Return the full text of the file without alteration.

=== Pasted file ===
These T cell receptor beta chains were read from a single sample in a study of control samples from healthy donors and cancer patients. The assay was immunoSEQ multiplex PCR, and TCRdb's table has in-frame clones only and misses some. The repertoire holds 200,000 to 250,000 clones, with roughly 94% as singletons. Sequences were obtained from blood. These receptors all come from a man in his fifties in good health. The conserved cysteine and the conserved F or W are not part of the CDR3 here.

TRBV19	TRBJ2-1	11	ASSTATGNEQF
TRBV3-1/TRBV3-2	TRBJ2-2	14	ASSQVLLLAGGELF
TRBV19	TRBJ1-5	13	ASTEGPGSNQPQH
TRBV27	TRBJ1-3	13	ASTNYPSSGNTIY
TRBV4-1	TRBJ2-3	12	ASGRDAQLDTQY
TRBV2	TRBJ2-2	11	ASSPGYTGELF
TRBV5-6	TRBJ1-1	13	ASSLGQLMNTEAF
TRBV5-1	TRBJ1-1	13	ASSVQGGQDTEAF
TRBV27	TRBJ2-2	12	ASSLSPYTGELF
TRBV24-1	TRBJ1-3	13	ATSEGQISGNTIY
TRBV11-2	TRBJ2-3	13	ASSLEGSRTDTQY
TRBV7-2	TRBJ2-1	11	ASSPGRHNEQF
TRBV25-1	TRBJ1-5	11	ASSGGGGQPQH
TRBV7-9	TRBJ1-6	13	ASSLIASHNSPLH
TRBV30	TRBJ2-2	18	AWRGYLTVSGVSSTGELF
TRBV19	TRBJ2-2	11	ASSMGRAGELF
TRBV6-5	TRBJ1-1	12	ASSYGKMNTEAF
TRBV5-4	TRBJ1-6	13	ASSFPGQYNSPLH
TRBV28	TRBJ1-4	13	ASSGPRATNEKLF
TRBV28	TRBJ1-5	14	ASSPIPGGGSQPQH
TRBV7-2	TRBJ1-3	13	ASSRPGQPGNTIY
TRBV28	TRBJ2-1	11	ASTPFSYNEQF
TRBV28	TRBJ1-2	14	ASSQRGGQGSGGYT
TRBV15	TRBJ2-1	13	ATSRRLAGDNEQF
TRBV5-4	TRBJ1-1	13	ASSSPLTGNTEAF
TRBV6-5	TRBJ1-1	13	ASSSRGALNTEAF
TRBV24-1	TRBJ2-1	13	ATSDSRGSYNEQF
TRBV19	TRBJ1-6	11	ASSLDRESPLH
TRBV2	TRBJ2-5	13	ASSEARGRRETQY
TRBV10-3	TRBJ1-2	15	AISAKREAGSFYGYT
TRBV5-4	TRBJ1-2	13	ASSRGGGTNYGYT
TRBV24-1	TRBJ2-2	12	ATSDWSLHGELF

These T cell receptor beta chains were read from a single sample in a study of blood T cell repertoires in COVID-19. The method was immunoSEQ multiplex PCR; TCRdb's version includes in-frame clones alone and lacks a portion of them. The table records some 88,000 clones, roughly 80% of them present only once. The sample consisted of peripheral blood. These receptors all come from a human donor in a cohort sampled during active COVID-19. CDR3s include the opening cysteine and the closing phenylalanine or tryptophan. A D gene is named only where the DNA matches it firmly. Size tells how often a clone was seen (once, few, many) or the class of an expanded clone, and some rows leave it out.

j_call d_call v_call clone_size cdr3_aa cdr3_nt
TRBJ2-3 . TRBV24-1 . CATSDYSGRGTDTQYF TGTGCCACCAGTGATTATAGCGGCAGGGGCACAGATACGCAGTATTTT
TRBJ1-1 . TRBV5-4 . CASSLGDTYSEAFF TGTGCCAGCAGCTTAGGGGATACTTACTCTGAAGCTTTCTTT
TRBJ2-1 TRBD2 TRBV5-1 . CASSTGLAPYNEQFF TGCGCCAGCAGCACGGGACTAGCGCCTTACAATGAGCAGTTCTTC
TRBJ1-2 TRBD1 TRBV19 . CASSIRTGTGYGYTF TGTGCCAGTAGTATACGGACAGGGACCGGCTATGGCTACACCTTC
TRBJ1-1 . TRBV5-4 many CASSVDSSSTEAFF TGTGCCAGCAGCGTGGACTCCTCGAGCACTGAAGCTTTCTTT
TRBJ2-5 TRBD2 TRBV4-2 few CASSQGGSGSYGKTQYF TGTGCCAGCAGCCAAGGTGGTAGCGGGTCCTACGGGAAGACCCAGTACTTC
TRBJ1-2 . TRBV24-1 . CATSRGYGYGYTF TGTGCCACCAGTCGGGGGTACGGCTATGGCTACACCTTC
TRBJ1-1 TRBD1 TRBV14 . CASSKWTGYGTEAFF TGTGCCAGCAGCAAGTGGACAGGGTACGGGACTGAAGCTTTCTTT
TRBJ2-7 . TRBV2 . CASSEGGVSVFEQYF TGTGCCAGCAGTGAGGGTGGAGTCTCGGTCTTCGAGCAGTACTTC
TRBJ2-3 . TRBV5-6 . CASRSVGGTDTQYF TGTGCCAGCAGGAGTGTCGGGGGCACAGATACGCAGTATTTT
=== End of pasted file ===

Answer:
These T cell receptor beta chains were read from a single sample in a study of control samples from healthy donors and cancer patients. The assay was immunoSEQ multiplex PCR, and TCRdb's table has in-frame clones only and misses some. The repertoire holds 200,000 to 250,000 clones, with roughly 94% as singletons. Sequences were obtained from blood. These receptors all come from a man in his fifties in good health. The conserved cysteine and the conserved F or W are not part of the CDR3 here.

TRBV19	TRBJ2-1	11	ASSTATGNEQF
TRBV3-1/TRBV3-2	TRBJ2-2	14	ASSQVLLLAGGELF
TRBV19	TRBJ1-5	13	ASTEGPGSNQPQH
TRBV27	TRBJ1-3	13	ASTNYPSSGNTIY
TRBV4-1	TRBJ2-3	12	ASGRDAQLDTQY
TRBV2	TRBJ2-2	11	ASSPGYTGELF
TRBV5-6	TRBJ1-1	13	ASSLGQLMNTEAF
TRBV5-1	TRBJ1-1	13	ASSVQGGQDTEAF
TRBV27	TRBJ2-2	12	ASSLSPYTGELF
TRBV24-1	TRBJ1-3	13	ATSEGQISGNTIY
TRBV11-2	TRBJ2-3	13	ASSLEGSRTDTQY
TRBV7-2	TRBJ2-1	11	ASSPGRHNEQF
TRBV25-1	TRBJ1-5	11	ASSGGGGQPQH
TRBV7-9	TRBJ1-6	13	ASSLIASHNSPLH
TRBV30	TRBJ2-2	18	AWRGYLTVSGVSSTGELF
TRBV19	TRBJ2-2	11	ASSMGRAGELF
TRBV6-5	TRBJ1-1	12	ASSYGKMNTEAF
TRBV5-4	TRBJ1-6	13	ASSFPGQYNSPLH
TRBV28	TRBJ1-4	13	ASSGPRATNEKLF
TRBV28	TRBJ1-5	14	ASSPIPGGGSQPQH
TRBV7-2	TRBJ1-3	13	ASSRPGQPGNTIY
TRBV28	TRBJ2-1	11	ASTPFSYNEQF
TRBV28	TRBJ1-2	14	ASSQRGGQGSGGYT
TRBV15	TRBJ2-1	13	ATSRRLAGDNEQF
TRBV5-4	TRBJ1-1	13	ASSSPLTGNTEAF
TRBV6-5	TRBJ1-1	13	ASSSRGALNTEAF
TRBV24-1	TRBJ2-1	13	ATSDSRGSYNEQF
TRBV19	TRBJ1-6	11	ASSLDRESPLH
TRBV2	TRBJ2-5	13	ASSEARGRRETQY
TRBV10-3	TRBJ1-2	15	AISAKREAGSFYGYT
TRBV5-4	TRBJ1-2	13	ASSRGGGTNYGYT
TRBV24-1	TRBJ2-2	12	ATSDWSLHGELF

These T cell receptor beta chains were read from a single sample in a study of blood T cell repertoires in COVID-19. The method was immunoSEQ multiplex PCR; TCRdb's version includes in-frame clones alone and lacks a portion of them. The table records some 88,000 clones, roughly 80% of them present only once. The sample consisted of peripheral blood. These receptors all come from a human donor in a cohort sampled during active COVID-19. CDR3s include the opening cysteine and the closing phenylalanine or tryptophan. A D gene is named only where the DNA matches it firmly. Size tells how often a clone was seen (once, few, many) or the class of an expanded clone, and some rows leave it out.

j_call d_call v_call clone_size cdr3_aa cdr3_nt
TRBJ2-3 . TRBV24-1 . CATSDYSGRGTDTQYF TGTGCCACCAGTGATTATAGCGGCAGGGGCACAGATACGCAGTATTTT
TRBJ1-1 . TRBV5-4 . CASSLGDTYSEAFF TGTGCCAGCAGCTTAGGGGATACTTACTCTGAAGCTTTCTTT
TRBJ2-1 TRBD2 TRBV5-1 . CASSTGLAPYNEQFF TGCGCCAGCAGCACGGGACTAGCGCCTTACAATGAGCAGTTCTTC
TRBJ1-2 TRBD1 TRBV19 . CASSIRTGTGYGYTF TGTGCCAGTAGTATACGGACAGGGACCGGCTATGGCTACACCTTC
TRBJ1-1 . TRBV5-4 many CASSVDSSSTEAFF TGTGCCAGCAGCGTGGACTCCTCGAGCACTGAAGCTTTCTTT
TRBJ2-5 TRBD2 TRBV4-2 few CASSQGGSGSYGKTQYF TGTGCCAGCAGCCAAGGTGGTAGCGGGTCCTACGGGAAGACCCAGTACTTC
TRBJ1-2 . TRBV24-1 . CATSRGYGYGYTF TGTGCCACCAGTCGGGGGTACGGCTATGGCTACACCTTC
TRBJ1-1 TRBD1 TRBV14 . CASSKWTGYGTEAFF TGTGCCAGCAGCAAGTGGACAGGGTACGGGACTGAAGCTTTCTTT
TRBJ2-7 . TRBV2 . CASSEGGVSVFEQYF TGTGCCAGCAGTGAGGGTGGAGTCTCGGTCTTCGAGCAGTACTTC
TRBJ2-3 . TRBV5-6 . CASRSVGGTDTQYF TGTGCCAGCAGGAGTGTCGGGGGCACAGATACGCAGTATTTT